On Friday, the Tennessee Titans made official what had been reported all week: they were cutting Chris Johnson, or CJ2K, because of his oversized salary.
It doesn’t matter what his production has been lately—at 3.4 yards per carry last season, it hasn’t been good. Any running back who has put up a 2,000-yard season is going to turn some heads in free agency.
But despite national media repeatedly linking the Dallas Cowboys to CJ2K, local reports have firmly stated that the Dallas front office has no interest in signing him. They may have been part of his trade conversation, but now that he’s been cut they obviously believe that their free agent dollars can be better spent somewhere else.
With DeMarco Murray entering his contract year, however, it might be prudent for the ‘Boys to start looking for a Plan B. Lance Dunbar may or may not make this team’s 2014 roster, but his NFL usefulness appears limited either way. Joseph Randle, then, becomes the de facto change-of-pace back and, potentially, Murray’s successor.
Randle has some serious upside, with good speed and developing pass-catching skills, but do the Cowboys like him so much as to make him the No. 1 back heading forward?
All of this depends, of course, on their evaluation of Murray. And that’s where things get tricky. Murray has been a lot of things for this team—a Pro-Bowler, a 1,100-yard rusher, a record-breaker, but also an oft-injured, inconsistent option.
When it comes time to pay him like a No. 1 back, will the Cowboys do so?
This is partially dependent on the kind of season he has, but my guess is that they won’t. Today’s NFL is cruel to its running backs—just ask Chris Johnson. Just a few years ago he was one of the league’s elite rushers and one of only seven ever to hit the 2,000-yard plateau. Now he’s not valuable enough for his team to hang onto.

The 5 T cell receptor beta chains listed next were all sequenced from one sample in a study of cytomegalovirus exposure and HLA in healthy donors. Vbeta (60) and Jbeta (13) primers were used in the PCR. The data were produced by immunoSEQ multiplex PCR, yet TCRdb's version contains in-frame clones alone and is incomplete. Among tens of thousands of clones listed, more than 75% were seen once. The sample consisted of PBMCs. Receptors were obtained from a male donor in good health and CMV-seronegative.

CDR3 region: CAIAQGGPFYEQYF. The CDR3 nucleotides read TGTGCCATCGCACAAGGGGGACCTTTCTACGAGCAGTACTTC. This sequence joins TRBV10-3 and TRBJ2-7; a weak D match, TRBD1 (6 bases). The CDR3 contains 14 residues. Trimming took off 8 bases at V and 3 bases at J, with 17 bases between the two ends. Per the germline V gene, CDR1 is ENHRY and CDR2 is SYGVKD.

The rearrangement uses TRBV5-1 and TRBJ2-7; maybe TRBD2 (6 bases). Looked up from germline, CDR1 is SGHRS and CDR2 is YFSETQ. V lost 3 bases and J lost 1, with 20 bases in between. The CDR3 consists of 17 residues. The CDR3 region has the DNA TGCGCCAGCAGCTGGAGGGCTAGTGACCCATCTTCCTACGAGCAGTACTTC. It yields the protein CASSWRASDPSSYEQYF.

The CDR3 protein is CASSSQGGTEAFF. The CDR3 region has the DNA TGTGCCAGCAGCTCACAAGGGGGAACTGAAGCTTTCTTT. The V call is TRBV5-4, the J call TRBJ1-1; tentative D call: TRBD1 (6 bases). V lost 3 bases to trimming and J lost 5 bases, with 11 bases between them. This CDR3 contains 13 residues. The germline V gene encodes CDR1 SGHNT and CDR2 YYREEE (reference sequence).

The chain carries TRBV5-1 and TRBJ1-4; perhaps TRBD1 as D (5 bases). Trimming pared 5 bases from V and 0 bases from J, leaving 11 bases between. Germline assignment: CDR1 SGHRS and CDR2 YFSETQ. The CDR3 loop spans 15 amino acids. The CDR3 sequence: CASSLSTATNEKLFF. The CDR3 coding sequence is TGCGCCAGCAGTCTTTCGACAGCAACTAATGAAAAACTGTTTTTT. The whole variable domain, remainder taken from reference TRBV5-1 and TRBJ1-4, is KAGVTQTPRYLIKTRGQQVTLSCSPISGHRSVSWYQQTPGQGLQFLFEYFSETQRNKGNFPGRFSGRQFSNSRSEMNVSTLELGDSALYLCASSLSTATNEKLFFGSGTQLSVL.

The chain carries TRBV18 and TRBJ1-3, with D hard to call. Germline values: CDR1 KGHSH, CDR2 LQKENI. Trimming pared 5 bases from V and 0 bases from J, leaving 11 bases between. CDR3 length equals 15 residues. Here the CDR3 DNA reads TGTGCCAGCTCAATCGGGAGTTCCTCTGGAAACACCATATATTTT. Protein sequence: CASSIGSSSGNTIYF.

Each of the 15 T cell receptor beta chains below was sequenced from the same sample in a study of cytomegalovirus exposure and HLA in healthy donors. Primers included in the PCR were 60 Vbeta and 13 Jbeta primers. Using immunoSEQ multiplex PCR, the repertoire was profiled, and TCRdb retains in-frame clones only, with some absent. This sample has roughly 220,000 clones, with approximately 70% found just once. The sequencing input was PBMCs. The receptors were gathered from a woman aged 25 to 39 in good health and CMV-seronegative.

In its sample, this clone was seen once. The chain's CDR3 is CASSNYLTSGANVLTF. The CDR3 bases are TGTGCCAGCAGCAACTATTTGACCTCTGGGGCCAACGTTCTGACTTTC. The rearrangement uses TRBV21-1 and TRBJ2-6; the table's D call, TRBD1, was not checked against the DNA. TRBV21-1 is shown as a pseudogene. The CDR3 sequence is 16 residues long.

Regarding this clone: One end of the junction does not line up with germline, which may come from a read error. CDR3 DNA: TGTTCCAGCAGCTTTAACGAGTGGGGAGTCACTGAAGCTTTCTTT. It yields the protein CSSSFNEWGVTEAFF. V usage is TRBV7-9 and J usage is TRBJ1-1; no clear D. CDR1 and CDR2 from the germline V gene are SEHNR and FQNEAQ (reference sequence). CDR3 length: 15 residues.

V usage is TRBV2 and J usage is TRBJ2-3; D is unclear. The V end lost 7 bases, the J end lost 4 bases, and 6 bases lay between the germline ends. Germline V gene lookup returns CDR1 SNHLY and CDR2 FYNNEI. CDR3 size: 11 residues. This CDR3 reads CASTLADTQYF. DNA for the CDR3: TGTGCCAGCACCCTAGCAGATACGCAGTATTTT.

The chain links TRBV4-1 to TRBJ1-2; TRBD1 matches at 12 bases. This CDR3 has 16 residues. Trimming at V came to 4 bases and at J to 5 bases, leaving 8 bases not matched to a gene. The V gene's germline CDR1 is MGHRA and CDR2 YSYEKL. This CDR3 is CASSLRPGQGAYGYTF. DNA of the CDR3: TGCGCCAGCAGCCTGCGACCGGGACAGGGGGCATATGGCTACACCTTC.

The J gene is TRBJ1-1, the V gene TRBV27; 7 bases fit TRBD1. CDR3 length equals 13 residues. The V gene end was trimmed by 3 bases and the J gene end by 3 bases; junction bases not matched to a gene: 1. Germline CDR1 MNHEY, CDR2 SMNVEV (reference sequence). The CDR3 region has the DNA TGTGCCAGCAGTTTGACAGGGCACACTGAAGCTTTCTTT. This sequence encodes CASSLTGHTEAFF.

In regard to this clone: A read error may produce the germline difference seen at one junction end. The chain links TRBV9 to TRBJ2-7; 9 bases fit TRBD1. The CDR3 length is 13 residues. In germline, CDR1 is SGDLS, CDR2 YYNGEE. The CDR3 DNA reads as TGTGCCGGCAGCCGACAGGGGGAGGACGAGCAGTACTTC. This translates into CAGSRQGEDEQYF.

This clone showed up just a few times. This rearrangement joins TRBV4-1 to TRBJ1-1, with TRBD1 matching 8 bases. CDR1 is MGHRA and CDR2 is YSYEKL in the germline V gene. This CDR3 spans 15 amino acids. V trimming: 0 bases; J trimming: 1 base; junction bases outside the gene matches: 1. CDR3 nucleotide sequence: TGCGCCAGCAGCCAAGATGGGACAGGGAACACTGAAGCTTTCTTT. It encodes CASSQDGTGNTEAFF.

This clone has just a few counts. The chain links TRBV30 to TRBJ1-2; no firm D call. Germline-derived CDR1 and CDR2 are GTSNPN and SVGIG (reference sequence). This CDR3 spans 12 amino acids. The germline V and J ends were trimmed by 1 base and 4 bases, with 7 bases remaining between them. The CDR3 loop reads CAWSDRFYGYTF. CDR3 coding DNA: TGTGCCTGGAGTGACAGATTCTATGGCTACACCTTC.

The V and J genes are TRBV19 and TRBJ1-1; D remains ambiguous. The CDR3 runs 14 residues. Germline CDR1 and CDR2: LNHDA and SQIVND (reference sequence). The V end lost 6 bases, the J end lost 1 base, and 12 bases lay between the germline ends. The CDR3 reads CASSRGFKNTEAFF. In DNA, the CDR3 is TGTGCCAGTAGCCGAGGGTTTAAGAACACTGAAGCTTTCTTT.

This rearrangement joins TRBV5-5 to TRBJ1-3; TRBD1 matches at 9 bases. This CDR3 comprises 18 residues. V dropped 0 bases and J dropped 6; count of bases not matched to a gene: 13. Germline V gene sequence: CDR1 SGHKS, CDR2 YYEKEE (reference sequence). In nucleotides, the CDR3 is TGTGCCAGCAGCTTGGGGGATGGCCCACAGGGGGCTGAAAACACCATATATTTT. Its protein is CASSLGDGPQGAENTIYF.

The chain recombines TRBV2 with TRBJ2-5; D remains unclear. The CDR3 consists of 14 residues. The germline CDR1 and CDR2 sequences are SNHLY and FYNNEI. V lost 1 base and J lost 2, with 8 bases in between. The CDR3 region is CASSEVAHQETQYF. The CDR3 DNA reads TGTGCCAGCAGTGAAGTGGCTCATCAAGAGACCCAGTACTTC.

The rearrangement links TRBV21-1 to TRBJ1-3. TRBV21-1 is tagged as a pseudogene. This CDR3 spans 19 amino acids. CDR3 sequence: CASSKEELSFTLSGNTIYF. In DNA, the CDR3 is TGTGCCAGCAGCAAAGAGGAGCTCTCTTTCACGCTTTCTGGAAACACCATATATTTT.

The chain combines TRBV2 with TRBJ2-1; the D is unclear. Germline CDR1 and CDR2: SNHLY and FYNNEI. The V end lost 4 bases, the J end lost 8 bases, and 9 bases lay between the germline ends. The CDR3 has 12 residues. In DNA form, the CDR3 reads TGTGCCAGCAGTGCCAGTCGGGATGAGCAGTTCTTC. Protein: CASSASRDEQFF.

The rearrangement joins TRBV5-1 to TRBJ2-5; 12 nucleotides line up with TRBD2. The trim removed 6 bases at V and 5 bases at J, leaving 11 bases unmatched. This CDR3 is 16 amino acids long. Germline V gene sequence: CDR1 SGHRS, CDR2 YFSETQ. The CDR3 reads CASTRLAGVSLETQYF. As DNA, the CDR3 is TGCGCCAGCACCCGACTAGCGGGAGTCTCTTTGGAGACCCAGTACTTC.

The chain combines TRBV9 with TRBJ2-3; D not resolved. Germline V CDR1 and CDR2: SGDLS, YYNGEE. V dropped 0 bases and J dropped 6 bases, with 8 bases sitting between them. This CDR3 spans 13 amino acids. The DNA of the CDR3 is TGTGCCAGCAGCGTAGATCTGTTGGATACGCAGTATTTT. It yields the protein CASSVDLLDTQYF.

Such is the life for a modern league running back. Their bodies sustain such punishment that their production generally deteriorates as they age, Adrian Peterson notwithstanding.
Murray is still young for a league player—he’s 26, with most NFLers hitting their prime around this time. But the best season for most running backs comes only one or two years in, and Murray is already past that point.
The Cowboys need not worry for Murray. Some other team will pick him up, maybe even start him. But their best bet is to move forward with Randle and whoever they can pick up in the draft, either this year or next.
I’m not convinced Dallas needs to draft its next running back this year, though there are solid mid-round options to be had. Heisman finalists Tre Mason and Andre Williams come to mind immediately—they probably won’t be taken very quickly.
Whenever the Cowboys decide to act, chances are there will be plenty of running backs to choose from, and chances are they won’t be in Dallas for more than a few years. The position itself is changing. The league is becoming increasingly pass-happy while its best running backs are constantly hurt.
It doesn’t look like the Cowboys will be signing Chris Johnson. But that doesn’t mean they’ll be signing DeMarco Murray next offseason, either.
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